Verona’s famous Christmas bread is known as pandoro and is characterized by its distinctive star shape. Modern pandoro is little more than one hundred years old, but has roots that may go back to Roman times. The name pandoro may derive from the fact that only the rich could afford sweet bread flavored with honey and made with white flour. By the time of the Venetian Republic, this sweetbread was taking on its characteristic flavor, using lots of butter, eggs and sugar. The shape of pandoro was an influence of the 18th century Austrian court, whose bakers would create holiday cakes shaped like a Christmas tree. Unlike panettone, pandoro traditionally does not have anything in the dough and is simply dusted with powdered sugar. However there are variations of pandoro with fillings such as custard or gelato that have become very popular.

Italian Desserts: Custard-Style Treats


This famous “pick me up” may have originated in Siena where it was first made for the benefit of Duke Cosimo de Medici. Both the Duke and others liked it so much that it caught on quick and spread along with Italian immigrants to the rest of the world. This story is debated especially in the city of Treviso where they claim the origin of tiramisù has a seedier past – as an energizing snack for weary prostitutes. Whatever the origins of this delicious treat, tiramisù just may be the most popular of the Italian desserts (excluding Italy’s great gift to mankind: gelato) and contains lady finger cookies, espresso, liquor, eggs, cocoa and mascarpone cheese. Those familiar with trifle style desserts will recognize the familiar layered texture of tiramisù, with the lady fingers dipped (but not soaked through) in strong espresso creating a delicious foundation for the other layers to be built upon.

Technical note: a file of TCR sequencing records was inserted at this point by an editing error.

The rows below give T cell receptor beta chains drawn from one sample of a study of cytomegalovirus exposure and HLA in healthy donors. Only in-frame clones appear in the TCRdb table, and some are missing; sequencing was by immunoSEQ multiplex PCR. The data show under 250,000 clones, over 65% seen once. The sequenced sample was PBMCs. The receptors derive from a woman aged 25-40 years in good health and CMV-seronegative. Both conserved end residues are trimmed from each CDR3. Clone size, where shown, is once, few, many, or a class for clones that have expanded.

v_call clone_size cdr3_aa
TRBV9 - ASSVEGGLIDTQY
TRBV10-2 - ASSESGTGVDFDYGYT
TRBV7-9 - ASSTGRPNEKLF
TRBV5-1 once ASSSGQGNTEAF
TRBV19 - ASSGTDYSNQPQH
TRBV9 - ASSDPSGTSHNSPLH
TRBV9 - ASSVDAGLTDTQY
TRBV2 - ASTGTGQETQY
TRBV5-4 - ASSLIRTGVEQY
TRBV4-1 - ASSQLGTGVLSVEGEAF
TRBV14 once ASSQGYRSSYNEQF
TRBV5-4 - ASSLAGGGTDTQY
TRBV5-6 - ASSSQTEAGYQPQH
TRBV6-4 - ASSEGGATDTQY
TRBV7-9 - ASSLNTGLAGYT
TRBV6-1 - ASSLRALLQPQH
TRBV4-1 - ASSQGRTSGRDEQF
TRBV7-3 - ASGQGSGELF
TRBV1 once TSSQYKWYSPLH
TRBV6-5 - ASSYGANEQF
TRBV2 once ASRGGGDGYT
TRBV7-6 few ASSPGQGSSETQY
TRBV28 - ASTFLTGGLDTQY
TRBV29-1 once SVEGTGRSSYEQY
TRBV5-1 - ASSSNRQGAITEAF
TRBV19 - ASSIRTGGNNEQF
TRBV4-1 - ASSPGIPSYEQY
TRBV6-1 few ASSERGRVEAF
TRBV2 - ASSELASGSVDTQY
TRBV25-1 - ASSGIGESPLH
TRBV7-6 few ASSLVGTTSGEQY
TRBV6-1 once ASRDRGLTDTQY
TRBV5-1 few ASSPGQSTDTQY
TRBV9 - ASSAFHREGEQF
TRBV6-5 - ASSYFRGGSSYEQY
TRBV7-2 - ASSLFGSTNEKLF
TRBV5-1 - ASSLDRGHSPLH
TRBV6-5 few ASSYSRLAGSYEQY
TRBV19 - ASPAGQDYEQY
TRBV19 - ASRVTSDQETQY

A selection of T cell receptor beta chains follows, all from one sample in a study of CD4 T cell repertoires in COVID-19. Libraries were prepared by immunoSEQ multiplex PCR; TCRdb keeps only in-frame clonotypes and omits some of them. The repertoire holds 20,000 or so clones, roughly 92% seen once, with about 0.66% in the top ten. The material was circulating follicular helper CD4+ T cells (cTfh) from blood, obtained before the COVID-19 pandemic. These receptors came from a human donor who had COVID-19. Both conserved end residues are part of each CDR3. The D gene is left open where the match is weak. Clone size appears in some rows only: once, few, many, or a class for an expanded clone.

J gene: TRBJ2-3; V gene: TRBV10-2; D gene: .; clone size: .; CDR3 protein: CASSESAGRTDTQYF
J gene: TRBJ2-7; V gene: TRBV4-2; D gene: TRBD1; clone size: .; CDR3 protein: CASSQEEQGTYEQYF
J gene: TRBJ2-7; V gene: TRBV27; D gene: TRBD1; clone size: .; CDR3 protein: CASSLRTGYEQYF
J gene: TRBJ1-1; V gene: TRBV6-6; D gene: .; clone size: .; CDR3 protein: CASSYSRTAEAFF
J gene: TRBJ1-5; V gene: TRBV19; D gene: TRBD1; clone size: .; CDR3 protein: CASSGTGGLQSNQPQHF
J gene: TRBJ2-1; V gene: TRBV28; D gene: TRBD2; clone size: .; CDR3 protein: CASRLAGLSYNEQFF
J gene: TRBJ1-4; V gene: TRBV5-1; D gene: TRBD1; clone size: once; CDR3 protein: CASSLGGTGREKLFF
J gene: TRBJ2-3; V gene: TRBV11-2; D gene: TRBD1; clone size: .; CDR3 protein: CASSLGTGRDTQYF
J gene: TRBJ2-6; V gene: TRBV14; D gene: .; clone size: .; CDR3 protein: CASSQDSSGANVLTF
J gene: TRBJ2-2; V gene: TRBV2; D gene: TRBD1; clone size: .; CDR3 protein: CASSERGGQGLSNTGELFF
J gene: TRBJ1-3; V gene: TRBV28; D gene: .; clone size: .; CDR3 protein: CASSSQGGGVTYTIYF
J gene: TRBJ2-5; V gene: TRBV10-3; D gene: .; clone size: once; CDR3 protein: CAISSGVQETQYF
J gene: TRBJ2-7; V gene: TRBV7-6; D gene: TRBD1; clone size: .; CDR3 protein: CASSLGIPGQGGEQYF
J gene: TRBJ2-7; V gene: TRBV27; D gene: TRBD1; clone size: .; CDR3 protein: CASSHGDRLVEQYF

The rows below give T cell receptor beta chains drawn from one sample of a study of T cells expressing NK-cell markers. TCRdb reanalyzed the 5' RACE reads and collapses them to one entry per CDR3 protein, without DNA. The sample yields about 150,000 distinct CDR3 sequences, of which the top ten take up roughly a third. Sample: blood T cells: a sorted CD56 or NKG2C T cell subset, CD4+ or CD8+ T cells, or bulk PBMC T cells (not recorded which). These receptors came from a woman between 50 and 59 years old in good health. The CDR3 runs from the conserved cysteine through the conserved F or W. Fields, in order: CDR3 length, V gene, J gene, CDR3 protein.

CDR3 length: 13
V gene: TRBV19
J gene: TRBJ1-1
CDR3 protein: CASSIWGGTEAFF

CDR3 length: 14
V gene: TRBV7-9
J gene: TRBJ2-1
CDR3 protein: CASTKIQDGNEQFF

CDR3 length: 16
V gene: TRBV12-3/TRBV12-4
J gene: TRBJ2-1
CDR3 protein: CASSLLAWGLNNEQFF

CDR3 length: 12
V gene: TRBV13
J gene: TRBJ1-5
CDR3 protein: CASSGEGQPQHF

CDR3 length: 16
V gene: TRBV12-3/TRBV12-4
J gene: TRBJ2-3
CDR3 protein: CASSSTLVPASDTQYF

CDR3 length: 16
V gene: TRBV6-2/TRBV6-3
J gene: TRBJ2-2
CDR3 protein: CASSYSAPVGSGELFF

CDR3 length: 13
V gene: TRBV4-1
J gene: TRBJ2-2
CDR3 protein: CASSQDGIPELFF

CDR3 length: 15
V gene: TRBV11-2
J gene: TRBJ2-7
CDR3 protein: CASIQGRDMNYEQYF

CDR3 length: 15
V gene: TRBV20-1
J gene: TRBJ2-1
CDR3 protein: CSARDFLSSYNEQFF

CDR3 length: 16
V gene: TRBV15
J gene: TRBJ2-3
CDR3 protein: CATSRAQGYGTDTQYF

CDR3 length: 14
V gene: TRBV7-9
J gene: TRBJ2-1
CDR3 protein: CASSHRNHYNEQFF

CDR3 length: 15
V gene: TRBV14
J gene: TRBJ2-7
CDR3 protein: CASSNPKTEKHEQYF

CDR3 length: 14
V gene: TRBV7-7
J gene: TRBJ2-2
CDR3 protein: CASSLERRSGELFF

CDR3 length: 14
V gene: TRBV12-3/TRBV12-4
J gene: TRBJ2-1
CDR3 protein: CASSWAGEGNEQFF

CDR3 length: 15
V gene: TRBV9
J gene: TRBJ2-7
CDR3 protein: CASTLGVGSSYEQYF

This delicious and simple custard hails from Veneto (others argue Tuscany) and is made from egg yolks, sugar, and dessert wine. This is another dessert that has spread from its origins and takes on local characteristics such as toppings of whipped cream, shaved chocolate or even as a base for other desserts. When by itself it is often served warm, accompanied by a glass of Marsala wine, but also works well with just about anything – especially fresh fruit. Sometimes it is even drunk like eggnog; this may be the original way to enjoy Zabaglione.

Zuppa Inglese

This oddly named dessert is the Italian take on an English trifle – layers of sponge cake and custard or cream. How it got to Italy may be from English tourists visiting Tuscany in the 19th century where it took on a decidedly Italian flair with the use of zabaglione custard, candied fruits, Italian liqueurs and various shapes and sizes. It has since become very popular and is found nationwide and often served with a chilled local white wine.

Italian Desserts: Southern Italian Favorites

A deliciously looking zeppola (Massimo Di Dato/flickr)


Cannoli is the most famous of the Sicilian desserts and can be found in virtually every Italian pasticceria. This dessert is made by filling a hollow pastry shell with sweetened (or fresh) ricotta. Candied fruit and chocolate pieces can be mixed with the filling and the ends are dipped in chopped pistachios. At one time cannoli were a gift given amongst friends during Carnevale, but have since gained worldwide recognition and numerous delicious variations. You can try making your own by checking out our recipe for Sicilian Cannoli.